Delta variant 'number one concern,' says Thunder Bay district medical officer of health
4 new COVID-19 cases reported in Thunder Bay district on Thursday
The top public health official in the Thunder Bay district says the delta COVID-19 variant is her top concern, even though only a couple of those cases have been detected in the area over the last several months.
The delta variant, which is also known as the one first identified in India, has prompted concern from some public health experts across the province that it could cause a fourth wave of the pandemic in Ontario.
Dr. Janet DeMille said only two delta variant cases have been detected within the Thunder Bay district over last several months, but neither one is currently active. She said both were related to international travel, whether the individual had gone abroad themselves or were closely associated with someone who had travelled.
DeMille said while most of the variant cases identified locally have been the alpha variant, which was first detected in the U.K., she said the delta variant is her "number one concern."
"I think part of it is just the uncertainty about the delta variant," she said. "It's one of the newer ones. It's impacted other countries. What we see and what we're learning from a lot is the United Kingdom, where they had a lot of that alpha variant and it's been replaced by the delta variant."
"We know that it is in Ontario, especially in the [Greater Toronto Area]. It is seemingly more infectious than any of the other variants we know about. It's unclear about whether it causes greater need for hospitalization."
DeMille said evidence from the U.K. suggests that two doses of vaccine are required to provide sufficient protection against the delta variant.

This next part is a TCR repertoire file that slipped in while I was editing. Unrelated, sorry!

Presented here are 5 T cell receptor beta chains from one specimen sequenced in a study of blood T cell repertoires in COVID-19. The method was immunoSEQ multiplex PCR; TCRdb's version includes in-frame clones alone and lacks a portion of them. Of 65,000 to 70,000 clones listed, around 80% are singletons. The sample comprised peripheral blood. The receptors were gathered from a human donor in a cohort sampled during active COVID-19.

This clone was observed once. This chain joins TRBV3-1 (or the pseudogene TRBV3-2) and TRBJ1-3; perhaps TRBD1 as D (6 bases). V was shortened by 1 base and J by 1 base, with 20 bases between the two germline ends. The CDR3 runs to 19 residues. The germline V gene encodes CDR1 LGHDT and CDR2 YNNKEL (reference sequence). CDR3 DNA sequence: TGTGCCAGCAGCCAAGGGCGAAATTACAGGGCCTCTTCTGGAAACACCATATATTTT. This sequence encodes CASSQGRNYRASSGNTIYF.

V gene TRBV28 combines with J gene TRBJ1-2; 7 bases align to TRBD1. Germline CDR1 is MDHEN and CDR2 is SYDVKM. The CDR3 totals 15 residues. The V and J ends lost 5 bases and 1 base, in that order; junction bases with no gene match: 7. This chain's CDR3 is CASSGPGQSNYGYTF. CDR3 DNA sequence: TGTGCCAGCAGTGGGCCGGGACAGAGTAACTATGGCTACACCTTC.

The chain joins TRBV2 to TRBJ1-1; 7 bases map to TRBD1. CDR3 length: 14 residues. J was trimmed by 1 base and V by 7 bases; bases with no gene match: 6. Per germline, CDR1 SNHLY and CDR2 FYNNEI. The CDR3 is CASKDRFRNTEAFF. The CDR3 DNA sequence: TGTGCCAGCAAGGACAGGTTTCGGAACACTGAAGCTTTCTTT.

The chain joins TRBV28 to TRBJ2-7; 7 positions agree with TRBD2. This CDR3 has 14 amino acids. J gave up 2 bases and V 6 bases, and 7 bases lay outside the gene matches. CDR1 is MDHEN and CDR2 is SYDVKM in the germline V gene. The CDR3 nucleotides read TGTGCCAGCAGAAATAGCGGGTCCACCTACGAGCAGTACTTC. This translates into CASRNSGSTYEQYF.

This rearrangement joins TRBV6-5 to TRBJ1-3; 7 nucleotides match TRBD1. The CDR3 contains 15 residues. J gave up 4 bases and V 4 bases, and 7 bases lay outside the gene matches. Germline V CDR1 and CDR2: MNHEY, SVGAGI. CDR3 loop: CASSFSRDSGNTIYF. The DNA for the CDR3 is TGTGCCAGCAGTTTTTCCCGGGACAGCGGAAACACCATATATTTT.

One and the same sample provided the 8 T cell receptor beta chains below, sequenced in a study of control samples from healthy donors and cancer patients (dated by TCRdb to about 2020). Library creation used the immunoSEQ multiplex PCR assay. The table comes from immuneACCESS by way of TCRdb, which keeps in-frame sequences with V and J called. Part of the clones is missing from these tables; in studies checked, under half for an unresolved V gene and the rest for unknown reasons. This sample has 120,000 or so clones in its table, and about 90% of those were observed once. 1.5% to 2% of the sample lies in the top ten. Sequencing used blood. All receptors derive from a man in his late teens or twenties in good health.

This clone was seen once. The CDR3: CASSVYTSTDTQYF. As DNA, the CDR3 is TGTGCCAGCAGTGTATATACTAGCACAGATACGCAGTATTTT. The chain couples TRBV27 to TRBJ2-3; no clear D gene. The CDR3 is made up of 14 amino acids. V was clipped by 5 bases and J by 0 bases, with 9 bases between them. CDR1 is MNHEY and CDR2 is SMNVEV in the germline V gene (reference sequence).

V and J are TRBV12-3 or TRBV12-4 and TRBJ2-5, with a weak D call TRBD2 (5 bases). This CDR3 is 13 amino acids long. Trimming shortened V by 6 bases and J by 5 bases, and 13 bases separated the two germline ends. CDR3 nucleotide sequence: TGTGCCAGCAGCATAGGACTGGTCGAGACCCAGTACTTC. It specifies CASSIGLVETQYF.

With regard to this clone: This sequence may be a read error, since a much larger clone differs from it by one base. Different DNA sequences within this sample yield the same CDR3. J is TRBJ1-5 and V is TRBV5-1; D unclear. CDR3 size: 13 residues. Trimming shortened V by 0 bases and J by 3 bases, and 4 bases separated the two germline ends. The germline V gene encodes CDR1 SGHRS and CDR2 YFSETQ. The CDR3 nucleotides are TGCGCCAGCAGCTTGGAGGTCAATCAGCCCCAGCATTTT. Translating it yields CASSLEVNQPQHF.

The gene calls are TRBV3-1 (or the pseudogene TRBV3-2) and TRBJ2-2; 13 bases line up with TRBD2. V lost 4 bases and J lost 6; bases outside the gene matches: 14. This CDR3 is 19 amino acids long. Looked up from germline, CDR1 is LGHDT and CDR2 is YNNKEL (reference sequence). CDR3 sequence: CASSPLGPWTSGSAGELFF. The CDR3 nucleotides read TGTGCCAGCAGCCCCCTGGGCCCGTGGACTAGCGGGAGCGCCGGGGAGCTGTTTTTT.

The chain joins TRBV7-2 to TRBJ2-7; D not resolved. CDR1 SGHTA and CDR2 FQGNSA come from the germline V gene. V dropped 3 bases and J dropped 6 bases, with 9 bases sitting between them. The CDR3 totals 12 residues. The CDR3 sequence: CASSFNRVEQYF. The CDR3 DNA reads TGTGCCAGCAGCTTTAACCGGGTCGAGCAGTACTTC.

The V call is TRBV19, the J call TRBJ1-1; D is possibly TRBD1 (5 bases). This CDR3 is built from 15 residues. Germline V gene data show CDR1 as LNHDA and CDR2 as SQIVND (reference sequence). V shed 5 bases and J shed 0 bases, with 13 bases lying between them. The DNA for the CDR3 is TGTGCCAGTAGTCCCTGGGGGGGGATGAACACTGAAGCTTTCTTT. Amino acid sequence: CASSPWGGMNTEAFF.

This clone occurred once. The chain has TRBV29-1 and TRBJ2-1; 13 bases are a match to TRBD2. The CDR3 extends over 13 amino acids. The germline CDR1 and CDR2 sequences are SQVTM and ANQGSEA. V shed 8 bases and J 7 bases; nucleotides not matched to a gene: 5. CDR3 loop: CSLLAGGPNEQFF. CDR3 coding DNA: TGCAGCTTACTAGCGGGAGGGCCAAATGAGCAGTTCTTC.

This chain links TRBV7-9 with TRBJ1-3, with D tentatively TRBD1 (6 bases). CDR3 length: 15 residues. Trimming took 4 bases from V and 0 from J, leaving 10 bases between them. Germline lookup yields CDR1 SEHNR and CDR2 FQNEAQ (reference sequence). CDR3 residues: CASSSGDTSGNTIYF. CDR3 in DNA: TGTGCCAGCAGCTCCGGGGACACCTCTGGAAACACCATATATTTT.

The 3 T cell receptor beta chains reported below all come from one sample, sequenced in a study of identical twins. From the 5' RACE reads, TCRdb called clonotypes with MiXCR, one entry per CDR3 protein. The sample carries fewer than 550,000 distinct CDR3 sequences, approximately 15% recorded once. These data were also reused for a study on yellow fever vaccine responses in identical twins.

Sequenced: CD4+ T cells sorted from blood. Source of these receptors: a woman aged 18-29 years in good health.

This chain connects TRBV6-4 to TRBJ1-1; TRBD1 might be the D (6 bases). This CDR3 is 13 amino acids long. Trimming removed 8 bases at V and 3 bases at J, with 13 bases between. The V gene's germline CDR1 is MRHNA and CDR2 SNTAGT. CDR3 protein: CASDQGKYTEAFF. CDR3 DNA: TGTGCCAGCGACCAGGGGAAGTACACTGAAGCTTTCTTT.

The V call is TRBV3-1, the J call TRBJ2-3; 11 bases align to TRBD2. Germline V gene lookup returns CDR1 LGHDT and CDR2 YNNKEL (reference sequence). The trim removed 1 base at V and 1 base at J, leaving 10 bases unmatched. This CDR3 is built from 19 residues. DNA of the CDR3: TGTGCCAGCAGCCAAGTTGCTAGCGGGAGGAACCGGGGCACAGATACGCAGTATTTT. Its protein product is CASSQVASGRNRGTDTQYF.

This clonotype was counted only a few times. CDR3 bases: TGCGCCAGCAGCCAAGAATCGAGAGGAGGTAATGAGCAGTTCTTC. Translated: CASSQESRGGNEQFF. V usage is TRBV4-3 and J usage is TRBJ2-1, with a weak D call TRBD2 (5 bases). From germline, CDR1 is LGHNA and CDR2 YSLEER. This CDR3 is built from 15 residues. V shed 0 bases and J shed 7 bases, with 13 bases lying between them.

4 new cases on Thursday
The Thunder Bay District Health Unit reported four new COVID-19 cases on Thursday, the third straight day with case increases below five. Three of the new cases are located within Thunder Bay and the surrounding area, while one is in a district community. Three are close contacts of existing cases and one had no known exposure to the virus.
The active case count is 51, with nine previously announced cases now considered resolved.
Two additional variant of concern cases have been identified.
DeMille said the situation for a recent cluster of cases, which had been reported in the Greenstone area and Long Lake 58 First Nation and were responsible for a surge in the region's case numbers, appears to be improving.
"We still see cases that are appearing but the numbers seem to be dropping," she said. "We're working with many partners in those communities to support bringing this to an end. It's very difficult, these are variants of concern — not the delta one — but they're spreading."
"COVID spreads and it can spread easily, whether it's that cluster or anywhere."
DeMille said the region's vaccination clinics are being filled, as eligibility increases for both first and second doses.
The health unit's most recent seven-day period had over 10,000 doses administered, but supply remains the main limiting factor, she added.
"We are really trying to open up appointment slots in the future based on what we know we're going to get for supply," DeMille said.
As of June 5, more than 95,000 people in the Thunder Bay district had received at least their first dose.